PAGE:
Two nurses have been sanctioned by the Nursing and Midwifery Council following the death of a patient at a Lancashire prison more than six years ago.

Failings in assessments, refusals to see the prisoner and cancelled GP appointments led to Patient A’s death at HMP Garth in Ulnes Walton in January 2017, despite inmates repeatedly banging on their cell doors telling staff that ‘Patient A is dying’.  

A misconduct hearing held by the Nursing and Midwifery Council (NMC) in October found the actions of nurses Odette Benatar and Julie Warmington had amounted to misconduct and as a result their fitness to practice was found to be impaired.

A report from the hearing explained that in March 2016 Patient A was transferred from HMP Durham to HMP Garth, near Leyland.

He was medically assessed and found to have no physical health conditions and no outstanding medical appointments.

Two months later Patient A made his first complaint to the medical team complaining of having sharp abdominal pains and headaches on opening his bowels.

He continued to complain of pain right through to July, but was never seen by a GP.

On November 6, he experienced vomiting, was seen by a nurse and told to see a GP the following day but this did not happen.

It was heard that wing officers approached Warmington the following day to express concerns that Patient A was being sick.

She saw him and told him to apply for a GP appointment and declined a sick note, but then asked him to leave when he became agitated.

On November 24 he complained again of being sick and Warmington told him to stay in his cell and use his bell if he needed anything.

He was diagnosed with an ulcer on caused by a bacterial infection on December 2 and was prescribed medication.

On December 29 Patient A had triage over the phone with Benatar where she advised him to stay in his cell as he was still vomiting.

There was no record of a follow up, but it was recorded his condition was causing him to contemplate self-harm and suicide.

As a result, the following day, a care plan was made up and he was booked in to see the GP, but this was cancelled and rearranged for January 6.

On January 5, wing officers again expressed concerns as Patient A had pain in his side and could not get out of bed.

Warmington is alleged to have said he should wait for his GP appointment and stay in his cell and use his cell bell if needed.

At his GP review it was found Patient A had lost 11.6kg over the last 24 months and was referred to gastroenterology.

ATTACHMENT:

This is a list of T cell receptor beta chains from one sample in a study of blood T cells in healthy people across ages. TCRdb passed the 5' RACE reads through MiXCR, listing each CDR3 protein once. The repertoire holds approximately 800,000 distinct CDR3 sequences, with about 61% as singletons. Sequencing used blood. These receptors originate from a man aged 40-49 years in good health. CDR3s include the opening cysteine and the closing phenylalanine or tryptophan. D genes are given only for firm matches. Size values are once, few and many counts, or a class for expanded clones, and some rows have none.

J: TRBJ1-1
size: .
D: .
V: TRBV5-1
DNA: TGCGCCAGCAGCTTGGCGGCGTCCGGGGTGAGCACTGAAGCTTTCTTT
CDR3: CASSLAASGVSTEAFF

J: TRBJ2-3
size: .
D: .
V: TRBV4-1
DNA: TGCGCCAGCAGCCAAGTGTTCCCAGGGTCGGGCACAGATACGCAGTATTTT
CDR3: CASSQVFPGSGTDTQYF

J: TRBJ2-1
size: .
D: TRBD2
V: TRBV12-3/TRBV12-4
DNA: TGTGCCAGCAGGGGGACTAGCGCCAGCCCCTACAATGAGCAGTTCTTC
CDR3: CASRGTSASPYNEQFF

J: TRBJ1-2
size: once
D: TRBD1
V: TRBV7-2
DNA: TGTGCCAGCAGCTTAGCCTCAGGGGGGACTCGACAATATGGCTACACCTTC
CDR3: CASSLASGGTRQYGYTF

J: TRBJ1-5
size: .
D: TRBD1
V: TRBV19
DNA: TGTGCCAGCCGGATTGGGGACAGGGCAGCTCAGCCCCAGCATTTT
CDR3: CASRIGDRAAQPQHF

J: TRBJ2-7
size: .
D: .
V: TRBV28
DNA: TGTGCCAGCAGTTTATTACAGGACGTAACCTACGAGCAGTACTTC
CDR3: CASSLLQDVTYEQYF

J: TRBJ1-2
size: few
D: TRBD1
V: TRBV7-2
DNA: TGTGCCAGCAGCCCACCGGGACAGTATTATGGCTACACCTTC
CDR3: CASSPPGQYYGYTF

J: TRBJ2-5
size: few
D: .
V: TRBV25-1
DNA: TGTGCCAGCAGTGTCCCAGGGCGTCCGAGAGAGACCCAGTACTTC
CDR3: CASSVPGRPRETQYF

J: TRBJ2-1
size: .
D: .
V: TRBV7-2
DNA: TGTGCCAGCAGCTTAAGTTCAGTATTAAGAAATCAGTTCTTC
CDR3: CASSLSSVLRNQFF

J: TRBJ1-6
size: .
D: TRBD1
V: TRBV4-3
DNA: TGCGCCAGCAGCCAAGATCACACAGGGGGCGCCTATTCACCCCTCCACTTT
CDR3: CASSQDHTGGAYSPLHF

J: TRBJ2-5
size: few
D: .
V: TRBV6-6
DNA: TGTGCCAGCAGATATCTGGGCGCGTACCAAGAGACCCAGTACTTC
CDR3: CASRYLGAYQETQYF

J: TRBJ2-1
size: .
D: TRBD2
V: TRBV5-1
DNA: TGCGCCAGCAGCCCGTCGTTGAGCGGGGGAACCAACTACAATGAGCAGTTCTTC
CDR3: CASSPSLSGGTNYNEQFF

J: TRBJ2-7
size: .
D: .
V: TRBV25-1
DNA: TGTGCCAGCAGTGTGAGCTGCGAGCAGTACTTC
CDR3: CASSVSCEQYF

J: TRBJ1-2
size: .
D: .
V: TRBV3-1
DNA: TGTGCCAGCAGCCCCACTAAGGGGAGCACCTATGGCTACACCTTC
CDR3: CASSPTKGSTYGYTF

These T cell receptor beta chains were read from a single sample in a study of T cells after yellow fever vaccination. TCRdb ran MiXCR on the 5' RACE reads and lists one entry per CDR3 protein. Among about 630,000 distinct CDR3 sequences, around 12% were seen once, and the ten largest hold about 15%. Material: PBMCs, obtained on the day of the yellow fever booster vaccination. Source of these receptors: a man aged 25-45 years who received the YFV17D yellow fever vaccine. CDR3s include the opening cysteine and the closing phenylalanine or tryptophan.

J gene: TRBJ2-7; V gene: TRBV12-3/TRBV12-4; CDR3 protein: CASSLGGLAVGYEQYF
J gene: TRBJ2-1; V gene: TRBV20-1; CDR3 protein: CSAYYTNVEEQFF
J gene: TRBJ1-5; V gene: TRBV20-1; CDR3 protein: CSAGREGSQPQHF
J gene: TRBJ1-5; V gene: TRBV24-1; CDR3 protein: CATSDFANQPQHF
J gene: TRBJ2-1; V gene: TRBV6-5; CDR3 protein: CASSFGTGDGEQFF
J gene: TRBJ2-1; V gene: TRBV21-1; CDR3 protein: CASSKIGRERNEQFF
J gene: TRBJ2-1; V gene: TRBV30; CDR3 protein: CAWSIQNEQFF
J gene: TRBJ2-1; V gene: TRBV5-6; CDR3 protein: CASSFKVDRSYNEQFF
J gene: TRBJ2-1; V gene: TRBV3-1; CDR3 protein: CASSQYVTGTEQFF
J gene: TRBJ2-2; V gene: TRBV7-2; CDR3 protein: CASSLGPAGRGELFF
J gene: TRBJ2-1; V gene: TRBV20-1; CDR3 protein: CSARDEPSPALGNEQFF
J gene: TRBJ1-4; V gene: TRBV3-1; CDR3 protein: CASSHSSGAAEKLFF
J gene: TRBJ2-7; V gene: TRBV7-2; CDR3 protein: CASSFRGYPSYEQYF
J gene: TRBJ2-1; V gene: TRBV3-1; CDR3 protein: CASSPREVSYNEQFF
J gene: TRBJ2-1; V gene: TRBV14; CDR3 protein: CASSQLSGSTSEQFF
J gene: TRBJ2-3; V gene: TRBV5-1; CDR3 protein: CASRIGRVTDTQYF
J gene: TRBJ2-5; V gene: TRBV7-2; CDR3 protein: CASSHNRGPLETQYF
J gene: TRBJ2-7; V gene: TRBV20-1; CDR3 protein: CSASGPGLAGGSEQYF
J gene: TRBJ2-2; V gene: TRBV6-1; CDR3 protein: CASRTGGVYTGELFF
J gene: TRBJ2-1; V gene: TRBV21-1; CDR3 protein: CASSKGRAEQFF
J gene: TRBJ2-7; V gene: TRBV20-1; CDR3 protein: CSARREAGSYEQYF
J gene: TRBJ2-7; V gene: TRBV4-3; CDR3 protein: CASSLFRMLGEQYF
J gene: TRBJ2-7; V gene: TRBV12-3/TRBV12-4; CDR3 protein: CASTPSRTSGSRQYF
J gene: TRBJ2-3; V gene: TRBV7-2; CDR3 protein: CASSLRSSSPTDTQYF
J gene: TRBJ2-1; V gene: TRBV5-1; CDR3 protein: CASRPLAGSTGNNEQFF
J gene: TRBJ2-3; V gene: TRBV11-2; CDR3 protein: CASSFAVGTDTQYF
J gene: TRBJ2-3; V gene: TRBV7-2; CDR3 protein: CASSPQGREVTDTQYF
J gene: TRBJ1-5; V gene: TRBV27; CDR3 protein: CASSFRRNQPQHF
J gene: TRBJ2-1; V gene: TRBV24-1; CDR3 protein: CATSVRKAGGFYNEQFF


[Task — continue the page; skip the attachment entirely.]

The following day, Benatar was called to see Patient A as part of a code blue emergency, which indicates a patient is unconscious or not breathing.

He was given paracetamol and in records written by Benatar she described him as ‘drug seeking’.

Three days later another code blue emergency was made, and witnesses said prisoners were banging on their cell doors reporting that Patient A was dying. Warmington went to his cell but refused to treat him as he had become aggressive.

The report noted that Warmington left his cell, but prisoners became concerned and refused to go to work unless he was seen to. A GP later prescribed him antacid, but he never collected it.

The next day, January 11, Patient A was checked on and was found to have trouble breathing. Advice was given and it seemed to help but in the next round of checks, he was found slumped behind the door, not breathing and with no pulse.

Both Warmington and Benatar had heard the code blue call but had hesitated to head to the cell because of Patient A’s previous behaviour.

Paramedics arrived but Patient A was pronounced dead some 40 minutes after being found. The post-mortem concluded the cause of death was peritonitis caused by a perforated ulcer.

It was alleged by the NMC, that Benatar’s actions on December 29 in terms of the phone triage and her entries of drug seeking on January 8 were failures, and that these contributed to the death or a loss of a chance of survival.

It was alleged by the NMC, that although neither nurse was responsible for every failing in Patient A’s history, they were responsible for their own failings, and that one or more of their alleged failings contributed to Patient A’s death, or alternatively, to the loss of chance of survival.

Benatar admitted five charges, and Warmington admitted eight, with the NMC finding them both to be guilty of misconduct.

Benatar received a caution order for 18 months, and Warmington was suspended for six months.

The report concluded: “The panel considered that it was important for a proper understanding of the circumstances that led to the death of Patient A, to note that he had been subjected to systemic failings by the prison health service and that your failings were only a part of the much wider picture.”